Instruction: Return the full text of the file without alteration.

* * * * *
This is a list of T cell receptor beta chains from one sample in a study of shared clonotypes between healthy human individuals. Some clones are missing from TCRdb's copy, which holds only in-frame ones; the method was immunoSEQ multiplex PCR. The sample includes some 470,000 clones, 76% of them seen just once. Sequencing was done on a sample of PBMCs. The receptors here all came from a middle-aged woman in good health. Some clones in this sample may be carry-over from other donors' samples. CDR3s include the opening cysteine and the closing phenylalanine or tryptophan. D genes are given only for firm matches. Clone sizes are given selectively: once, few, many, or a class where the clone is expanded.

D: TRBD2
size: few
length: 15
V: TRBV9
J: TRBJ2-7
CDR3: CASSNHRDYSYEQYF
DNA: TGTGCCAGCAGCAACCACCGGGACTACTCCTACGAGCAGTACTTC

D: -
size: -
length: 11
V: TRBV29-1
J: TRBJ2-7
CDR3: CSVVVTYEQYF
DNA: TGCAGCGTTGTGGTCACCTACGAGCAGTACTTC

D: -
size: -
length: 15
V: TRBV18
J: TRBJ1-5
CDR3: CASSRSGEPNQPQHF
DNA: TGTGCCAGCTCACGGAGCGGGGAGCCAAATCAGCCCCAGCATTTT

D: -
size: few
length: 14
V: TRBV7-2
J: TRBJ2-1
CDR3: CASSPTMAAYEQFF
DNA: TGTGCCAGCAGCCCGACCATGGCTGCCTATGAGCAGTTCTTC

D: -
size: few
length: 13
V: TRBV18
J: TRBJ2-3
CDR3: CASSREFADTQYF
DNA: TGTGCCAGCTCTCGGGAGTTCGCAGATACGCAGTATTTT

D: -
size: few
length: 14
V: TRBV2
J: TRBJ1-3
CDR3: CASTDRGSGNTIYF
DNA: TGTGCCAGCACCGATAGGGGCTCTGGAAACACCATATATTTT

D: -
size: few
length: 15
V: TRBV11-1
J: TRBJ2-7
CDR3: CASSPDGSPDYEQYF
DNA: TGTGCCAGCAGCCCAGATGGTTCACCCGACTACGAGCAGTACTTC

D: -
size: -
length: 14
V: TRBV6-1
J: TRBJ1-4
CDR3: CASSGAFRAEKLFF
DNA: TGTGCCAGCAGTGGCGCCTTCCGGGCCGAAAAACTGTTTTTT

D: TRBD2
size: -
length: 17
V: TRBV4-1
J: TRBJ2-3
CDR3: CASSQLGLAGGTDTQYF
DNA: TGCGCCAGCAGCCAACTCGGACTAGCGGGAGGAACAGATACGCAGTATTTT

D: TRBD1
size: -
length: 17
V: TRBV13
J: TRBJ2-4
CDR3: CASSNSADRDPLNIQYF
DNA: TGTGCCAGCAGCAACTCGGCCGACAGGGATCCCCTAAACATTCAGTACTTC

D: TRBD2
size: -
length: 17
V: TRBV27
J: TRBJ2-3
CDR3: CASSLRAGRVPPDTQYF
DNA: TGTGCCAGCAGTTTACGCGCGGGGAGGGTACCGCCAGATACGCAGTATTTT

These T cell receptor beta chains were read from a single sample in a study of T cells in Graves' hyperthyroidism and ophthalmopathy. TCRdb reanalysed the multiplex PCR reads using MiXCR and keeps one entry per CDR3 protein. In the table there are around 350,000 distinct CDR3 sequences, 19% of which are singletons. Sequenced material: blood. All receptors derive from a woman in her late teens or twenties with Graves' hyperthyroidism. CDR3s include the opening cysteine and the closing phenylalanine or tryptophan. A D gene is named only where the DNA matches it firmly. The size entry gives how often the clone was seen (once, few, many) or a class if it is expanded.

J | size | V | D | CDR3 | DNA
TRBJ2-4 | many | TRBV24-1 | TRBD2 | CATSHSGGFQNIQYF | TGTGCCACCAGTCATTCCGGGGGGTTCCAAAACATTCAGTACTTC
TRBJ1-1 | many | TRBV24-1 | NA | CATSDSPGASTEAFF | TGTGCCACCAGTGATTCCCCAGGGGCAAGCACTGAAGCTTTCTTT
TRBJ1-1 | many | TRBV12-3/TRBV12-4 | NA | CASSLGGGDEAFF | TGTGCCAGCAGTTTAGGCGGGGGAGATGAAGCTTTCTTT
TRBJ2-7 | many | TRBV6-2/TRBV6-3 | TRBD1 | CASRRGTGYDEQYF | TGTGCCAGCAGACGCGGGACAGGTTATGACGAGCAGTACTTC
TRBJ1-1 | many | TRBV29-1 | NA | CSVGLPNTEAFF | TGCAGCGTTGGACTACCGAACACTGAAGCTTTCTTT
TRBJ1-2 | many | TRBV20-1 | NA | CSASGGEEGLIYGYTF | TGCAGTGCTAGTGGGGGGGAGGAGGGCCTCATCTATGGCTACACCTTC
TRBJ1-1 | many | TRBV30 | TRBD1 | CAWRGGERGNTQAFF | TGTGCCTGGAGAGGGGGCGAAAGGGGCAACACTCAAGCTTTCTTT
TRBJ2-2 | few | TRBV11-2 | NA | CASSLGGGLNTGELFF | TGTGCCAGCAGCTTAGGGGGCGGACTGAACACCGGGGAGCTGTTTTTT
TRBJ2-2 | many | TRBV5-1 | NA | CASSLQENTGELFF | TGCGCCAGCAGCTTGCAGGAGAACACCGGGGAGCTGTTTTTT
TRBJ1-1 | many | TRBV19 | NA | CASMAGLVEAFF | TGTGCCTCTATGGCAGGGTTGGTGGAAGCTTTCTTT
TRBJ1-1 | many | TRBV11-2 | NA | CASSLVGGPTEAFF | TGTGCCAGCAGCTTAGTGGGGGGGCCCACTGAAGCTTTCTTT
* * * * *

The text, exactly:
This is a list of T cell receptor beta chains from one sample in a study of shared clonotypes between healthy human individuals. Some clones are missing from TCRdb's copy, which holds only in-frame ones; the method was immunoSEQ multiplex PCR. The sample includes some 470,000 clones, 76% of them seen just once. Sequencing was done on a sample of PBMCs. The receptors here all came from a middle-aged woman in good health. Some clones in this sample may be carry-over from other donors' samples. CDR3s include the opening cysteine and the closing phenylalanine or tryptophan. D genes are given only for firm matches. Clone sizes are given selectively: once, few, many, or a class where the clone is expanded.

D: TRBD2
size: few
length: 15
V: TRBV9
J: TRBJ2-7
CDR3: CASSNHRDYSYEQYF
DNA: TGTGCCAGCAGCAACCACCGGGACTACTCCTACGAGCAGTACTTC

D: -
size: -
length: 11
V: TRBV29-1
J: TRBJ2-7
CDR3: CSVVVTYEQYF
DNA: TGCAGCGTTGTGGTCACCTACGAGCAGTACTTC

D: -
size: -
length: 15
V: TRBV18
J: TRBJ1-5
CDR3: CASSRSGEPNQPQHF
DNA: TGTGCCAGCTCACGGAGCGGGGAGCCAAATCAGCCCCAGCATTTT

D: -
size: few
length: 14
V: TRBV7-2
J: TRBJ2-1
CDR3: CASSPTMAAYEQFF
DNA: TGTGCCAGCAGCCCGACCATGGCTGCCTATGAGCAGTTCTTC

D: -
size: few
length: 13
V: TRBV18
J: TRBJ2-3
CDR3: CASSREFADTQYF
DNA: TGTGCCAGCTCTCGGGAGTTCGCAGATACGCAGTATTTT

D: -
size: few
length: 14
V: TRBV2
J: TRBJ1-3
CDR3: CASTDRGSGNTIYF
DNA: TGTGCCAGCACCGATAGGGGCTCTGGAAACACCATATATTTT

D: -
size: few
length: 15
V: TRBV11-1
J: TRBJ2-7
CDR3: CASSPDGSPDYEQYF
DNA: TGTGCCAGCAGCCCAGATGGTTCACCCGACTACGAGCAGTACTTC

D: -
size: -
length: 14
V: TRBV6-1
J: TRBJ1-4
CDR3: CASSGAFRAEKLFF
DNA: TGTGCCAGCAGTGGCGCCTTCCGGGCCGAAAAACTGTTTTTT

D: TRBD2
size: -
length: 17
V: TRBV4-1
J: TRBJ2-3
CDR3: CASSQLGLAGGTDTQYF
DNA: TGCGCCAGCAGCCAACTCGGACTAGCGGGAGGAACAGATACGCAGTATTTT

D: TRBD1
size: -
length: 17
V: TRBV13
J: TRBJ2-4
CDR3: CASSNSADRDPLNIQYF
DNA: TGTGCCAGCAGCAACTCGGCCGACAGGGATCCCCTAAACATTCAGTACTTC

D: TRBD2
size: -
length: 17
V: TRBV27
J: TRBJ2-3
CDR3: CASSLRAGRVPPDTQYF
DNA: TGTGCCAGCAGTTTACGCGCGGGGAGGGTACCGCCAGATACGCAGTATTTT

These T cell receptor beta chains were read from a single sample in a study of T cells in Graves' hyperthyroidism and ophthalmopathy. TCRdb reanalysed the multiplex PCR reads using MiXCR and keeps one entry per CDR3 protein. In the table there are around 350,000 distinct CDR3 sequences, 19% of which are singletons. Sequenced material: blood. All receptors derive from a woman in her late teens or twenties with Graves' hyperthyroidism. CDR3s include the opening cysteine and the closing phenylalanine or tryptophan. A D gene is named only where the DNA matches it firmly. The size entry gives how often the clone was seen (once, few, many) or a class if it is expanded.

J | size | V | D | CDR3 | DNA
TRBJ2-4 | many | TRBV24-1 | TRBD2 | CATSHSGGFQNIQYF | TGTGCCACCAGTCATTCCGGGGGGTTCCAAAACATTCAGTACTTC
TRBJ1-1 | many | TRBV24-1 | NA | CATSDSPGASTEAFF | TGTGCCACCAGTGATTCCCCAGGGGCAAGCACTGAAGCTTTCTTT
TRBJ1-1 | many | TRBV12-3/TRBV12-4 | NA | CASSLGGGDEAFF | TGTGCCAGCAGTTTAGGCGGGGGAGATGAAGCTTTCTTT
TRBJ2-7 | many | TRBV6-2/TRBV6-3 | TRBD1 | CASRRGTGYDEQYF | TGTGCCAGCAGACGCGGGACAGGTTATGACGAGCAGTACTTC
TRBJ1-1 | many | TRBV29-1 | NA | CSVGLPNTEAFF | TGCAGCGTTGGACTACCGAACACTGAAGCTTTCTTT
TRBJ1-2 | many | TRBV20-1 | NA | CSASGGEEGLIYGYTF | TGCAGTGCTAGTGGGGGGGAGGAGGGCCTCATCTATGGCTACACCTTC
TRBJ1-1 | many | TRBV30 | TRBD1 | CAWRGGERGNTQAFF | TGTGCCTGGAGAGGGGGCGAAAGGGGCAACACTCAAGCTTTCTTT
TRBJ2-2 | few | TRBV11-2 | NA | CASSLGGGLNTGELFF | TGTGCCAGCAGCTTAGGGGGCGGACTGAACACCGGGGAGCTGTTTTTT
TRBJ2-2 | many | TRBV5-1 | NA | CASSLQENTGELFF | TGCGCCAGCAGCTTGCAGGAGAACACCGGGGAGCTGTTTTTT
TRBJ1-1 | many | TRBV19 | NA | CASMAGLVEAFF | TGTGCCTCTATGGCAGGGTTGGTGGAAGCTTTCTTT
TRBJ1-1 | many | TRBV11-2 | NA | CASSLVGGPTEAFF | TGTGCCAGCAGCTTAGTGGGGGGGCCCACTGAAGCTTTCTTT